Makatea, Tuamotus

May 14, 2019 - National Geographic Orion

This morning National Geographic Orion approached the Tuamotu Archipelago, one of five comprising French Polynesia, and afterward the island of Makatea. While envisioning a typical low-lying atoll, we were greeted by something quite different. Makatea is a vaulting coral atoll once lifted by tectonic shift up from the ocean floor between Tahiti and Rangiroa, resulting from nearby volcanic complexes. Walking through the ancient coral reef 250 above sea level is an incredible experience. Both the geology and the flora growing upon it was astounding. Makatea has the greatest abundance of native plants in the archipelago, and provides more niches for plants to subsist and evolve. As we crossed the island, we welcomed the shade on a typical hot day here in Polynesia.  As we walked, we could see relics of the island’s rich history, from narrow gauge rail to railroad cars and remnants of large machinery.

From 1908-1966, there were 11 million tons of phosphate extracted from Makatea. The phosphate was hand-dug out of the limestone by over 3,000 laborers employed during the island’s heyday. The material was then transported to the island’s port via rail and funicular, then shipped to worlds beyond to be used as fertilizer and gunpowder. Makatea phosphate became the core of French Polynesia’s economy, providing a quarter of its revenue in 1966. While less than 100 people live there today, the future of the island is uncertain as an Australian company has spent the last few years doing a feasibility study on mining phosphate once again.

The end of our walk brought us to an incredible cave for swimming. Cool fresh water was a welcome relief after a hot walk: The grotto environment was truly another world!

After lunch, we enjoyed the calm waters near our anchorage over snorkeling. The clear, deep water right offshore was amazing, and we were rewarded with incredible sightings of white tipped reef sharks and lush reef fish. The divers took the opportunity to descend deep into the underwater beauty of Polynesia while others explored the underworld via the glass bottom boat. Another incredible day here in French Polynesia!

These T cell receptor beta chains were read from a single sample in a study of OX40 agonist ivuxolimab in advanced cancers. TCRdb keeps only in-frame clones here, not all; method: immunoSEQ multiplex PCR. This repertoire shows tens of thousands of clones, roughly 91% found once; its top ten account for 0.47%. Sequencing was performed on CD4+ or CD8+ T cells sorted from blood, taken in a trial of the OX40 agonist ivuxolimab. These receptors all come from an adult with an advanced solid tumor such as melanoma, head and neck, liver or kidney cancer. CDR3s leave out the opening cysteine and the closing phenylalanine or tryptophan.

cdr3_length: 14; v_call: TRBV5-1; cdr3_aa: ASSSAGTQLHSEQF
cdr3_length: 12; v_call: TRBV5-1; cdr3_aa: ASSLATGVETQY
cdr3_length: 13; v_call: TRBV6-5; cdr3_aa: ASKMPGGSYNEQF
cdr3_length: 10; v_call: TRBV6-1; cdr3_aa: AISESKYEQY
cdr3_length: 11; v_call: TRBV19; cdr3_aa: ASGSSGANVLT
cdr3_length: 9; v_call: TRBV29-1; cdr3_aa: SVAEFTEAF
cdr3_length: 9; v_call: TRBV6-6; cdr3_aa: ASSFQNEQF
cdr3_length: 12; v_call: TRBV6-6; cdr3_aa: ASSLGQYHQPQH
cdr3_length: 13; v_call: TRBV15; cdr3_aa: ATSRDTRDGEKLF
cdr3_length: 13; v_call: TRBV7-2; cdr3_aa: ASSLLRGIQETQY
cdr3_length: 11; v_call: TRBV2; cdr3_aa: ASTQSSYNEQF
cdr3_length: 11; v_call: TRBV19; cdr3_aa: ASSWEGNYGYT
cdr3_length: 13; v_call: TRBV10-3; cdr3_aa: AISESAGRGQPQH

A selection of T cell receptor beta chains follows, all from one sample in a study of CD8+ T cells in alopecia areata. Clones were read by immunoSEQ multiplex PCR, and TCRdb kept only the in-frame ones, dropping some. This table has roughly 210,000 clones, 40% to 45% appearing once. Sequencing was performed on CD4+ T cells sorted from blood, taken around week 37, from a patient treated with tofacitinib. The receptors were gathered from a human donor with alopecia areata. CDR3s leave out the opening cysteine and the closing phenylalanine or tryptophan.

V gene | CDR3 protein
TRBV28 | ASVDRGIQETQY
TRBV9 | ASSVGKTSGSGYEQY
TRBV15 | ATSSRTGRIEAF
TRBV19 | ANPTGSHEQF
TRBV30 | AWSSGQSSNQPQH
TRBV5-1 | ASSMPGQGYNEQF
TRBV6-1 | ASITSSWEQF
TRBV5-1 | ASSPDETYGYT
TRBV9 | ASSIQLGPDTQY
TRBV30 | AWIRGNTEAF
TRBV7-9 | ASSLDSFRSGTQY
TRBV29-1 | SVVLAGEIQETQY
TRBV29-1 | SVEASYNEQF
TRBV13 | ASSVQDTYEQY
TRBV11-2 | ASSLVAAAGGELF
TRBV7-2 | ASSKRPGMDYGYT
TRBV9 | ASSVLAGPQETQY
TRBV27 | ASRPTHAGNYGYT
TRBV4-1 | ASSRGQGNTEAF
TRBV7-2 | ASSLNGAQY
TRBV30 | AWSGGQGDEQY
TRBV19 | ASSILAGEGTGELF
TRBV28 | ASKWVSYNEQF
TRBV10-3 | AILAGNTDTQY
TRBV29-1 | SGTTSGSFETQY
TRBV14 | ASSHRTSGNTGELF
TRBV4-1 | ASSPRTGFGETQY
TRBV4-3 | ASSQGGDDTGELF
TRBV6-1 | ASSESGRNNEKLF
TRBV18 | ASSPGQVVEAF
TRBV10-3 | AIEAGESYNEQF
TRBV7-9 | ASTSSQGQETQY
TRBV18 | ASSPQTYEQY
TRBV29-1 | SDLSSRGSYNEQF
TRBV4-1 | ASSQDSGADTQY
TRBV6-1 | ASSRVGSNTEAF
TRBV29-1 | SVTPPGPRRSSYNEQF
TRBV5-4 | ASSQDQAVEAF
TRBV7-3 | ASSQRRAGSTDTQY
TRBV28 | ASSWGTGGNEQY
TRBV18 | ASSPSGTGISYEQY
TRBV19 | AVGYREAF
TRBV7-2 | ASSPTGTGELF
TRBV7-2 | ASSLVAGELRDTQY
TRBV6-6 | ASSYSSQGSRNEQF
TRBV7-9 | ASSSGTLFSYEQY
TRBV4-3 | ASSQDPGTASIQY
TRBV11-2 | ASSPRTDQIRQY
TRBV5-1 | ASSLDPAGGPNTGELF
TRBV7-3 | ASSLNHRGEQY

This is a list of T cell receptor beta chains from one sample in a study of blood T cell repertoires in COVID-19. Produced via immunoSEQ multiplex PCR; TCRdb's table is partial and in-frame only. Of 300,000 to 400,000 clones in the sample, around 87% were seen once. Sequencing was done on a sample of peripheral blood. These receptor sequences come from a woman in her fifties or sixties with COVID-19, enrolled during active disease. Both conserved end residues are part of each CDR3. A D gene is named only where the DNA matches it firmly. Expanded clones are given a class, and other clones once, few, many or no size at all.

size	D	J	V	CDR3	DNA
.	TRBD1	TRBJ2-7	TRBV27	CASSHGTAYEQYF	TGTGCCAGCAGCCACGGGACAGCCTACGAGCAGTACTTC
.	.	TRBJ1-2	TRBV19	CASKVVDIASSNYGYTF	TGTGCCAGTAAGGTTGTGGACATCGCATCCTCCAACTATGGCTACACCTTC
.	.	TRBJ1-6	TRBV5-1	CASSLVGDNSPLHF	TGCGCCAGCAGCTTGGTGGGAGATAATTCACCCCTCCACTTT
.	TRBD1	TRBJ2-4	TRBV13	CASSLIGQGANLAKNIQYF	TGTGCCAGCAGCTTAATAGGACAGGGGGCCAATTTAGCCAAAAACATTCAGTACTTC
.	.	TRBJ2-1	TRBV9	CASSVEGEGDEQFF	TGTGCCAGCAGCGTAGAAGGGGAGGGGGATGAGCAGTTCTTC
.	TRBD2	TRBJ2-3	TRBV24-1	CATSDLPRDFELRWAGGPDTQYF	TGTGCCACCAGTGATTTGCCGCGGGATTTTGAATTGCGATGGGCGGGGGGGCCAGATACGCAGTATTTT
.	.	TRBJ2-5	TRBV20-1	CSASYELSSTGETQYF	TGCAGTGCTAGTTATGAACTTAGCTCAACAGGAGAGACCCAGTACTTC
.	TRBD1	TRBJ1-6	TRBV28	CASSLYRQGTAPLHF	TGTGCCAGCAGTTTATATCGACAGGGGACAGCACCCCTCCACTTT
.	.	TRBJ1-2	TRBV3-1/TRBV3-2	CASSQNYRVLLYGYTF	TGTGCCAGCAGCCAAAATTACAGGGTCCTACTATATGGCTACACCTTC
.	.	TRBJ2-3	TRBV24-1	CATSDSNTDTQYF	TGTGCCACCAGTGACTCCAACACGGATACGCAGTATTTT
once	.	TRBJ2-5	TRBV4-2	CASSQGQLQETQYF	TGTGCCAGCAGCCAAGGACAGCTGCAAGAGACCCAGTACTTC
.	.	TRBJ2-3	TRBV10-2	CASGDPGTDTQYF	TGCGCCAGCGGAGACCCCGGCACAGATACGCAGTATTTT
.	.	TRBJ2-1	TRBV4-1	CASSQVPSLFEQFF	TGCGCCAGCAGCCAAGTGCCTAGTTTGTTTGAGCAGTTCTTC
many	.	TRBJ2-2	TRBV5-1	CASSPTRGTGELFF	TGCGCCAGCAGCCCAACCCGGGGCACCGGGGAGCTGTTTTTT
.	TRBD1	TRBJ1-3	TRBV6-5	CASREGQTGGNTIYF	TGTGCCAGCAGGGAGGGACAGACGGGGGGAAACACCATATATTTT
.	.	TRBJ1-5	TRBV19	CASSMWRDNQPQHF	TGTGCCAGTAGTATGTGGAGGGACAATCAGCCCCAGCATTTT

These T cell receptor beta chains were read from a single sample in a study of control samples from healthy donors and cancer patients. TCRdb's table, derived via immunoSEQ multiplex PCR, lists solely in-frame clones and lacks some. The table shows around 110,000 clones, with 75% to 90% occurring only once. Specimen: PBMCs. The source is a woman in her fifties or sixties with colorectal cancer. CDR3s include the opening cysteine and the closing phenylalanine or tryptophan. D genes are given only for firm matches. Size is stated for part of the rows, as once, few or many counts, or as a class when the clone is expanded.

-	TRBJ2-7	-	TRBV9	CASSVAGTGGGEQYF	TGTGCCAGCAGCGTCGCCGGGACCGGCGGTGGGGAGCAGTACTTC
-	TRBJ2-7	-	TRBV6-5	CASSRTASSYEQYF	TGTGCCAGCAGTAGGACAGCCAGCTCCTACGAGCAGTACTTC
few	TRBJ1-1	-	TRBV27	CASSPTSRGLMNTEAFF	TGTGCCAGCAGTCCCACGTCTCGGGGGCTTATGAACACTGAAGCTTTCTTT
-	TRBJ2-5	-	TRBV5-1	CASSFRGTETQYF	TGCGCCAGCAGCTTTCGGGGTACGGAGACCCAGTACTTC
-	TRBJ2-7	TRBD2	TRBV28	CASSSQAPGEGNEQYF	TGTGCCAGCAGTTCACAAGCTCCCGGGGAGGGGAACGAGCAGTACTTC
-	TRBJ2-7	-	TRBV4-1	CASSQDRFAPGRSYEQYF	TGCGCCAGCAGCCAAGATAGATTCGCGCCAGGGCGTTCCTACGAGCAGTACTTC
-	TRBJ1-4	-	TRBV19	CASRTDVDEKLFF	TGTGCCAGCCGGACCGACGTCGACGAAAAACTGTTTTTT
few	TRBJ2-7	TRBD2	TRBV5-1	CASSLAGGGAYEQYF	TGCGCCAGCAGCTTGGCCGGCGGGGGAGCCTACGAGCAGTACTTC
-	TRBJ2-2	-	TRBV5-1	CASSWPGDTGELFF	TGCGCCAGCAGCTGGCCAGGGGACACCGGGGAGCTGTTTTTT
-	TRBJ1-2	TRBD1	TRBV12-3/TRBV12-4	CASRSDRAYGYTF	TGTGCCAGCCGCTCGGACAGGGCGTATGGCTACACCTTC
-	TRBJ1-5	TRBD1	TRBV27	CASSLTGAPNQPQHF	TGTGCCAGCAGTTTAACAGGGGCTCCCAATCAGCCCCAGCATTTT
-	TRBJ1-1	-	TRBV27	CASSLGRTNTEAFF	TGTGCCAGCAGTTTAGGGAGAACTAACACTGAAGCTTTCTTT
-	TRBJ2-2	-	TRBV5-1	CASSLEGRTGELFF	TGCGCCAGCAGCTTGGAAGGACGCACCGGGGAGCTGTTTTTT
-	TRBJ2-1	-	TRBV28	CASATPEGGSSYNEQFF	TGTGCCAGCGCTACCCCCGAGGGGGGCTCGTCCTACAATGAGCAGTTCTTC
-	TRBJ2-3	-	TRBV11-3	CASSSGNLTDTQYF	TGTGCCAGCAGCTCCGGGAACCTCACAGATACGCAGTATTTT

• Send

About the Author

Jonathan Kingston

National Geographic Photographer

National Geographic photographer, climber and diver Jonathan Kingston is a visual storyteller passionate about supporting scientific research and documenting the natural history and human story of our world through photography.  From arresting photographs of vibrant tribal dances to underwater scenes of elephants swimming at sea to 3-D photogrammetric models of submerged archaeological sites, Jonathan’s penchant for travel and love of the wild have taken him to some of the most remote and unmapped corners of the globe.  His work has appeared in print and online in National Geographic, The New York Times, The New Yorker, and The Wall Street Journal.

About the Videographer

Ross Weinberg

Video Chronicler

Born in Hollywood with a camera in his hand, Ross is a documentary filmmaker and photographer who is inspired by a good-organic-wholesome-LA-vegan cause and strives to raise awareness wherever he can through his pictures and films. While majoring in Film and Economics at the Boston University College of Communication, he learned the art of documentary filmmaking as an editor and cameraman for the Harvard-Smithsonian Science Media Group. 

Get our newsletter

Join us for updates, insider reports & special offers.

Privacy Policy